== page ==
Monday, January 10, 2011

NCAA Abuses Defenseless Men of Color

With tonight's end of the college football season, we are reminded that Manhattan is the home of the Heisman Trophy and that the men who seek that trophy are being abused by the collegiate athletic regime currently in place. The NCAA controls nearly aspect of the lives of the college athletes and will not allow those athletes to benefit in any way from the billions of dollars of value they create for others.

Heisman Trophy

The Heisman Trophy is the most prestigious award in college sports. It is provided each year to the most outstanding football player in college football.

The award has always been headquartered in Manhattan. John Heisman was a legendary player, coach, and athletic director in college football. After his incredible career, he retired in New York City. At the Downtown Athletic Club in lower Manhattan, Heisman organized a process to select the most outstanding college football player. The first award was announced in 1935, but Heisman died before the 1936 award presentation. The Downtown Athletic Club named the award after Heisman and hosted the award ceremony until the September 11, 2001 terrorist attacks damaged the Dowtown Athletic Club. Other Manhattan locations have hosted the ceremony in the years since 2001, and the Heisman Trophy's connection to Manhattan has been strengthened by the past decade rather than weakened by it.

Pay the Players in the Revenue Producing Sports

Maryland's Basketball Coach has advocated paying the student-athletes in the sports that generate large revenues for their schools. He has suggested a $200 per month stipend. But, one wonders why there are so few advocates for his suggested approach.

The NCAA generates more than $700 million each year, primarily from television rights. The schools represented by the NCAA generate additional revenue from merchandise sales and other opportunities. None of that revenue is shared with the athletes that are responsible for the creation of that revenue.

The NCAA's use of the likenesses of student-athletes in video games, on apparel, and on television promotions has caused a lawsuit based on the NCAA's apparent monopoly in the area of collegiate athletics, and the plaintiff is hoping to create momentum for paying student-athletes.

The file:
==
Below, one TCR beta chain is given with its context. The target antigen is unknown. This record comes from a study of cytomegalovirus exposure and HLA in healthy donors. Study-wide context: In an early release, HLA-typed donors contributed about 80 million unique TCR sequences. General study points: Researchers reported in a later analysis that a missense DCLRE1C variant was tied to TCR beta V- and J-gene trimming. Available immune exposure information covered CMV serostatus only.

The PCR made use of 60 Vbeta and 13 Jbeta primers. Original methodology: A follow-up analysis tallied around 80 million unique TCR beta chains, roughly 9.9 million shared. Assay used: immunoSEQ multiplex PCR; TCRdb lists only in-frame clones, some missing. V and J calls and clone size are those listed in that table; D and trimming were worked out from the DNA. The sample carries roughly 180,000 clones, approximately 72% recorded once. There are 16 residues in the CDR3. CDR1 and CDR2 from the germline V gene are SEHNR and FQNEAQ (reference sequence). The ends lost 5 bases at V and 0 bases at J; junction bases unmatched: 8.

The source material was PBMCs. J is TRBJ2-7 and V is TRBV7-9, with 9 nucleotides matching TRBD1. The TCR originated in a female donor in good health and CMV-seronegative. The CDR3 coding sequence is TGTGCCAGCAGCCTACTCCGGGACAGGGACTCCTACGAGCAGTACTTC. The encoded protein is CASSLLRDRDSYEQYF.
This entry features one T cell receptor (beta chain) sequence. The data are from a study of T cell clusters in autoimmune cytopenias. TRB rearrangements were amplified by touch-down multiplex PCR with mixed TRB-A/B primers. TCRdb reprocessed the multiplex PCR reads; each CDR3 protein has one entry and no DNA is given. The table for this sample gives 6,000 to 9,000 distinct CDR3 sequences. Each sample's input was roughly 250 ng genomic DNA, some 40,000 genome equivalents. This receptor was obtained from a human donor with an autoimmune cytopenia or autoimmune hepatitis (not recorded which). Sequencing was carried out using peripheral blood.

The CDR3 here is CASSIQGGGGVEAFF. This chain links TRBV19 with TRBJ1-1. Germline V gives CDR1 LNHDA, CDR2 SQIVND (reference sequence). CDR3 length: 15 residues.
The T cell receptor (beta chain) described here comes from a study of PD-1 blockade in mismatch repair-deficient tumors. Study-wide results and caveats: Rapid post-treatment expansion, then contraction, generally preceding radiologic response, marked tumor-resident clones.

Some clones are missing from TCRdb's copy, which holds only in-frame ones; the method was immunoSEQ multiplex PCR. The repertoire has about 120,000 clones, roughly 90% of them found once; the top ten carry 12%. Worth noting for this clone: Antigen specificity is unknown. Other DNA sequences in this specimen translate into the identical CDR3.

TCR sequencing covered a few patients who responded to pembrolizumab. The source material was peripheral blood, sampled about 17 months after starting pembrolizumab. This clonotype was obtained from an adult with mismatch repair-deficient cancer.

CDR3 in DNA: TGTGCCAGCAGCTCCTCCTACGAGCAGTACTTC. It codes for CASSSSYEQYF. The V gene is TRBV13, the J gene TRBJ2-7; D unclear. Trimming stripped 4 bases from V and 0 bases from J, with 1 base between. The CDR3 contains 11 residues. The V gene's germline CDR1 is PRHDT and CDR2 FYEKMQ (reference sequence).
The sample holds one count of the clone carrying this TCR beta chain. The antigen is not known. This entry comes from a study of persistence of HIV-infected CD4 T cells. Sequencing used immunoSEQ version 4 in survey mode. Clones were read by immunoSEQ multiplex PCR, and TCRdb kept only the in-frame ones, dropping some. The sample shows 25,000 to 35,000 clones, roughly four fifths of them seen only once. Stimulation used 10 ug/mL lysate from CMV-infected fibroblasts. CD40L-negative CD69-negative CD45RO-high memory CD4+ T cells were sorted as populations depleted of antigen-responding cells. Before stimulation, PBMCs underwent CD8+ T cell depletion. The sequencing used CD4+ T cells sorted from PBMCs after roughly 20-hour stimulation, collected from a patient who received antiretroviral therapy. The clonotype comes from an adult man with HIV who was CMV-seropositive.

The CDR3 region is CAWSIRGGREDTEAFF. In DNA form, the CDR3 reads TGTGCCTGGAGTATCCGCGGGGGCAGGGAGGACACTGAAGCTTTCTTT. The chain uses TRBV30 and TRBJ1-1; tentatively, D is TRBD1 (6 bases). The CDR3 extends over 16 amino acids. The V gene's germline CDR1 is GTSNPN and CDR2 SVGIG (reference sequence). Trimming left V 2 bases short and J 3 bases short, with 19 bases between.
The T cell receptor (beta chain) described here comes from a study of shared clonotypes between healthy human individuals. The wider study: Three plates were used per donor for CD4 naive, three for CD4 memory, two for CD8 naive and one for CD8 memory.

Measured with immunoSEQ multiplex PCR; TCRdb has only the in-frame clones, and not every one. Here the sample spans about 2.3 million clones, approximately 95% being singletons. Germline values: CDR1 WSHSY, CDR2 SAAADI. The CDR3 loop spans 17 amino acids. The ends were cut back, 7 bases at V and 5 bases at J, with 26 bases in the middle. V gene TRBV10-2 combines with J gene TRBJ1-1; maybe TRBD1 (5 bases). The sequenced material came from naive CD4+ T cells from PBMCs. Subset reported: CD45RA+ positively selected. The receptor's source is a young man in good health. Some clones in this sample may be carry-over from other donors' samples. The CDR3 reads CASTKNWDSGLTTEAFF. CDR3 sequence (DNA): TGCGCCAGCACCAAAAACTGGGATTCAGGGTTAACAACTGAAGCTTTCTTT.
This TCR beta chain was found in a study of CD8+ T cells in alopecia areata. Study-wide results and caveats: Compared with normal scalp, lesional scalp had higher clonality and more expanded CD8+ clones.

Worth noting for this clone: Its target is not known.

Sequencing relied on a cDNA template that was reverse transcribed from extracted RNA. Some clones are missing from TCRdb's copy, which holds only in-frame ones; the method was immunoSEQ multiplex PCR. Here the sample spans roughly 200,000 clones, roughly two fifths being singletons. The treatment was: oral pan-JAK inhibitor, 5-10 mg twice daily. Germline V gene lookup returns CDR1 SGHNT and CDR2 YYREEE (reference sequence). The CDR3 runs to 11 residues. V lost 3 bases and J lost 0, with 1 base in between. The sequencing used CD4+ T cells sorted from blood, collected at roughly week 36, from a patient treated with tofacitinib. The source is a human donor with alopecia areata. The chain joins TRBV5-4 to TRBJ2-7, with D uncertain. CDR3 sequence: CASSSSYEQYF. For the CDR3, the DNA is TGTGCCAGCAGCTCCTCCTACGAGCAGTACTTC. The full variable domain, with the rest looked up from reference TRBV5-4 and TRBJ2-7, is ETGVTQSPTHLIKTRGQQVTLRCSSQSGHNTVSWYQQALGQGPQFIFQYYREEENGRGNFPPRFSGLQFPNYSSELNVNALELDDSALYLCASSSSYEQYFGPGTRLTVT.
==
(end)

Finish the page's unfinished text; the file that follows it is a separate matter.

The monopoly's determination to avoid sharing the benefits of the athletes' talents with the athletes has an unmistakable racial component. In the modern era, as television revenues have exploded and wealth has been created by college sports, the athletes competing in the revenue producing sports of football and basketball are increasingly persons of color. The sports generating the largest amount of revenue are dominated by young men of color. The National Football League is nearly 70% Black, and college football is nearly 50% Black. The Division I college basketball rosters are approximately two-thirds Black. Young men of color have become the typical winners of and top competitors for the Heisman Trophy, and no athletes have been able to share in the revenues created by these individuals.

No Advocates for Student Athletes

The whales have Save the Whales. Professional athletes have unions;but student-athletes have no advocate.

The NCAA is $700 million each year to spend of defending its interests. Student-athletes are forbidden from even selling their own property to generate cash to defend their interests. When the NCAA takes action against a student-athlete, there is no defense attorney provided. The colleges look out for themselves and no one is positioned to defend the student-athlete.

If the NCAA continues to forbid student-athletes from receiving discounted services, they should face additional legal action. The NCAA is, in many ways, the adversary of these young men of color that generate all of the NCAA's revenue. The NCAA has attorneys, accountants, experts, consultants, and every type of professional guidance. The student athlete is not only on his/her own in battling the NCAA, but the NCAA's rules would both forbid the athlete for paying for guidance by selling assets and prevent the athlete from accepting guidance at no charge from a non-profit. They have twisted the concept of amateurism to mean that the NCAA has unlimited power to abuse the young people that create the NCAA's revenue and that those young people are violating rules by preparing the defend themselves against the NCAA.

These young people need an organization to defend them against the NCAA monopoly, and the NCAA must recognize the rights of these young people to accept guidance from professionals seeking to level the playing field.

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